The Business and Financial Times (BFT) has organised a day’s training in business reporting for 18 female journalists selected from media houses in Accra.
The programme, which was on the theme: “Women in media, excellent journalism”, aimed at helping participants to gain more expertise in business reporting, and to encourage the participation of more women in the profession.
The Sales and Circulation Manager of BFT, Mr Godwin Acquaye, noted that the media was an effective tool in promoting economic and cultural development.
He said women journalists were crucial partners strengthening communication and advocacy skills towards women’s development.
Mr Acquaye said a considerable number of African women had made significant gains in the political, economic and social development of Africa.
“African women have long been regarded as the backbone of society, but gender parity is still a lofty dream across the continent,” he said.
Mr Arnold Emmanuel Arhin, the Business Development Manager of BFT, speaking on behalf of the Chief Executive Officer of the BFT, Mrs Edith Dankwa, urged the participants to use the knowledge acquired to improve journalism.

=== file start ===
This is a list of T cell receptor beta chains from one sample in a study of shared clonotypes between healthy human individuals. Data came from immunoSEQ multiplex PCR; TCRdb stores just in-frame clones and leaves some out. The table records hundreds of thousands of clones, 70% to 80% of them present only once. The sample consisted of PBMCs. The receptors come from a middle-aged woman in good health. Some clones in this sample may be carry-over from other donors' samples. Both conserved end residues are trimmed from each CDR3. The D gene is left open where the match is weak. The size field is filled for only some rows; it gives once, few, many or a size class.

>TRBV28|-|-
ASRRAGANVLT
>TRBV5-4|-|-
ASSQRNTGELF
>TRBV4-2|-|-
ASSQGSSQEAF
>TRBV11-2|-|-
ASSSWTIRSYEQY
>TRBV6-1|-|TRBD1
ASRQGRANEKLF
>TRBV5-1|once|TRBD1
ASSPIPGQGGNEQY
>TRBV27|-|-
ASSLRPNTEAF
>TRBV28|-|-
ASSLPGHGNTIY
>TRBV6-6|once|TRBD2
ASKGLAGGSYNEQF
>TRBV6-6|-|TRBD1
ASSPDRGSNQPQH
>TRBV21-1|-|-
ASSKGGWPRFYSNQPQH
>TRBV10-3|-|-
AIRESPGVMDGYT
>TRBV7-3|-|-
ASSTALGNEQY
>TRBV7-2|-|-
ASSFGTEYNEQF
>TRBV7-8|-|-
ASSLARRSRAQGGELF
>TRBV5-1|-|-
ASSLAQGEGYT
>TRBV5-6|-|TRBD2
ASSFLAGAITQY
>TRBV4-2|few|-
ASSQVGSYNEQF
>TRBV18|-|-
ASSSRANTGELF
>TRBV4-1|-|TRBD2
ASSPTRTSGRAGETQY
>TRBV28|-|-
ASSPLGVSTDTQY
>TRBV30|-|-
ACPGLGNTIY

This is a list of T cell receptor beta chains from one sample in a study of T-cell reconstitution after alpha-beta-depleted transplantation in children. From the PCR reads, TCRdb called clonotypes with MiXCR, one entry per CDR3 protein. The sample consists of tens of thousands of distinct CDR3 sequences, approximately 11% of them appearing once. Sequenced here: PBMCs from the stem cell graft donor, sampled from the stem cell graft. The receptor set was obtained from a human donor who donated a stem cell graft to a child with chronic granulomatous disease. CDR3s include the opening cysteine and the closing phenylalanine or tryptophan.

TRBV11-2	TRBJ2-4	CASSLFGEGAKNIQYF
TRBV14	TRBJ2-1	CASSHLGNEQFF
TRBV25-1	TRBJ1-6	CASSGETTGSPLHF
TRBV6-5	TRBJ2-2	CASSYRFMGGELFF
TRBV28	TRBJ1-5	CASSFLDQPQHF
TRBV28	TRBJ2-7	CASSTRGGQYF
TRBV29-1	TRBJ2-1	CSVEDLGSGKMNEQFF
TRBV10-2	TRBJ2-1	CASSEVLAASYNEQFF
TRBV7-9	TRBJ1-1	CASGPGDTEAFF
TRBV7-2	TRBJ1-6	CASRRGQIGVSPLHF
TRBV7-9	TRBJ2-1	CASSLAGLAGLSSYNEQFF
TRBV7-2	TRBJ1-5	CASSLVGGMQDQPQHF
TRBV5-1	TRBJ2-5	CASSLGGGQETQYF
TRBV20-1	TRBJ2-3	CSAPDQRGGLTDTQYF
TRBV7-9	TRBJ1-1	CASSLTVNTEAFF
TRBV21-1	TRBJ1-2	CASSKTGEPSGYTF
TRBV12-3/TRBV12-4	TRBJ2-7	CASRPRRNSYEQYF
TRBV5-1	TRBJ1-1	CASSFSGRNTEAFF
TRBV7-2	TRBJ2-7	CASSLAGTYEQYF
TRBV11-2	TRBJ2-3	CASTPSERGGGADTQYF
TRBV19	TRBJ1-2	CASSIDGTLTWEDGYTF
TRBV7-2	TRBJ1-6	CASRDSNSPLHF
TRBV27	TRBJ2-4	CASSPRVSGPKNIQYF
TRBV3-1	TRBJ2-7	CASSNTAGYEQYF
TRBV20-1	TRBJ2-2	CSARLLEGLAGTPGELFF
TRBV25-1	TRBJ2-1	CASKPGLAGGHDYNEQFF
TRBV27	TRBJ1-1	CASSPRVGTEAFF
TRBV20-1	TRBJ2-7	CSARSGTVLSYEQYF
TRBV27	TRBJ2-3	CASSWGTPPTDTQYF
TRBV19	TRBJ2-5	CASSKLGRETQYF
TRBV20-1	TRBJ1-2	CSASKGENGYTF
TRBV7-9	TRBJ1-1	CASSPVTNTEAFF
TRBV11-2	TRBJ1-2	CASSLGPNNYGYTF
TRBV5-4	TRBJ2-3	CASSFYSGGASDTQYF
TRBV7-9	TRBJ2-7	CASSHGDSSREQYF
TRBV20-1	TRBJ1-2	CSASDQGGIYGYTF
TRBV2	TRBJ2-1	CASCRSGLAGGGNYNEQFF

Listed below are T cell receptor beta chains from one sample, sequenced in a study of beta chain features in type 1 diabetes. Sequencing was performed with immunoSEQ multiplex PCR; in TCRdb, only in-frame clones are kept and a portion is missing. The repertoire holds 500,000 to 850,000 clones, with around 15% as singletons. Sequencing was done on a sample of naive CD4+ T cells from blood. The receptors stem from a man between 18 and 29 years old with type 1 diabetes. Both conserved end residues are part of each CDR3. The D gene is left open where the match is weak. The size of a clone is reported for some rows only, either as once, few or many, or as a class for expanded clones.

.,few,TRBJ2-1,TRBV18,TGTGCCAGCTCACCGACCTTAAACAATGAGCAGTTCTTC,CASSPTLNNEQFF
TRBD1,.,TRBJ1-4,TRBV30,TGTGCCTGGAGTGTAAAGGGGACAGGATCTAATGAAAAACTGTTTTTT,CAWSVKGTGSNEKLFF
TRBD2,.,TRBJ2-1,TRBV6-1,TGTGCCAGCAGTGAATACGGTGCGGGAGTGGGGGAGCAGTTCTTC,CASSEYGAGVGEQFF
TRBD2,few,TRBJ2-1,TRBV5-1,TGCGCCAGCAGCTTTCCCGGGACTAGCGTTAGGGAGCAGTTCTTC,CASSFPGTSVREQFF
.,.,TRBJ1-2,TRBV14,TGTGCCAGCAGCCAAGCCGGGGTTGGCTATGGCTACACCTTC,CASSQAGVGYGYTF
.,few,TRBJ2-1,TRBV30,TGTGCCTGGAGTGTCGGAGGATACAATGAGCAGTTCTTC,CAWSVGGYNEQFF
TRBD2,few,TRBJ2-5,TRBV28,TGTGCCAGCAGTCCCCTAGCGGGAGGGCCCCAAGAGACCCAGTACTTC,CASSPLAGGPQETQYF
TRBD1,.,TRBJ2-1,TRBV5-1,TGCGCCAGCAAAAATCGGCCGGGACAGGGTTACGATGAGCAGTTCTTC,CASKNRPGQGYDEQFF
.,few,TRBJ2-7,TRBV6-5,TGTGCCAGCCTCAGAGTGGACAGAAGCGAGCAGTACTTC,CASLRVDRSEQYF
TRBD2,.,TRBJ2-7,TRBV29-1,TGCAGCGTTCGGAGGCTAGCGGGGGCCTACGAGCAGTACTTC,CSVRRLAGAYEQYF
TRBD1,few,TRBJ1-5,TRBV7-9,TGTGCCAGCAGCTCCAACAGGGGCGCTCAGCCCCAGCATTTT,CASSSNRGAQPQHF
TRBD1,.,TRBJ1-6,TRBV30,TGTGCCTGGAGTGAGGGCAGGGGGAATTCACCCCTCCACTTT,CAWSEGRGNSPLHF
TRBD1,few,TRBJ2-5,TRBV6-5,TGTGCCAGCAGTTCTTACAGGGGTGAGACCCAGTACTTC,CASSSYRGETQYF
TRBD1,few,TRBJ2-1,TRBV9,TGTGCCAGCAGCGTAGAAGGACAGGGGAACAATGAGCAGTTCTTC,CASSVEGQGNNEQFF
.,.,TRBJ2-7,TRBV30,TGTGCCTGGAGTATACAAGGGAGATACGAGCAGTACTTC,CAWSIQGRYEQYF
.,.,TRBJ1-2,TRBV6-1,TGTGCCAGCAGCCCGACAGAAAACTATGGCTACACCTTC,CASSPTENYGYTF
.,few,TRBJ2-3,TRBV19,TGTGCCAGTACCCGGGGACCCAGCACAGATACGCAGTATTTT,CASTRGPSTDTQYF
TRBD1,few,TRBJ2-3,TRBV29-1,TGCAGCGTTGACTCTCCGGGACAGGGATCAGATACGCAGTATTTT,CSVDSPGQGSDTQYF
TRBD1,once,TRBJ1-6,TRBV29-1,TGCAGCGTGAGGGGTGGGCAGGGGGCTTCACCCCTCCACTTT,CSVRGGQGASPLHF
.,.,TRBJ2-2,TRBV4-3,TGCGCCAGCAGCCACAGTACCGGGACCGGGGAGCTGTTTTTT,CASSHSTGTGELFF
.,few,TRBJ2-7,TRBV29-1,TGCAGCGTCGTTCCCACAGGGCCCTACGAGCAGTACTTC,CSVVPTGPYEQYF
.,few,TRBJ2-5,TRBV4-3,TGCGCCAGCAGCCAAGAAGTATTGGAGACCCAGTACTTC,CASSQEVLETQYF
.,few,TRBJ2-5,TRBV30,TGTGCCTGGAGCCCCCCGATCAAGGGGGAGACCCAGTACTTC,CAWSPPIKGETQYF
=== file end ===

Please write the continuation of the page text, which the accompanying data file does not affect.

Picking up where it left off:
The president of the Editors Forum, Ghana, Ms Ajoa Yeboah-Afari, expressed worry that female journalists were usually marginalised in news coverage in Ghana.
She urged them to discharge their duties professionally, “and women journalists who want to be given ‘soft assignments’ or regularly use their domestic circumstances as excuses to refuse certain assignments, should desist from such practices.”
She called on journalists to seeks higher education to update their knowledge and skills to enable them to perform their duties effectively.
The Head of Private and Women Banking of Access Bank, Mrs Matilda Asante-Asiedu, presenting a paper on “Crossing business reporting barriers,” urged female reporters to be interested in business news.
By Anita Nyarko-Yirenkyi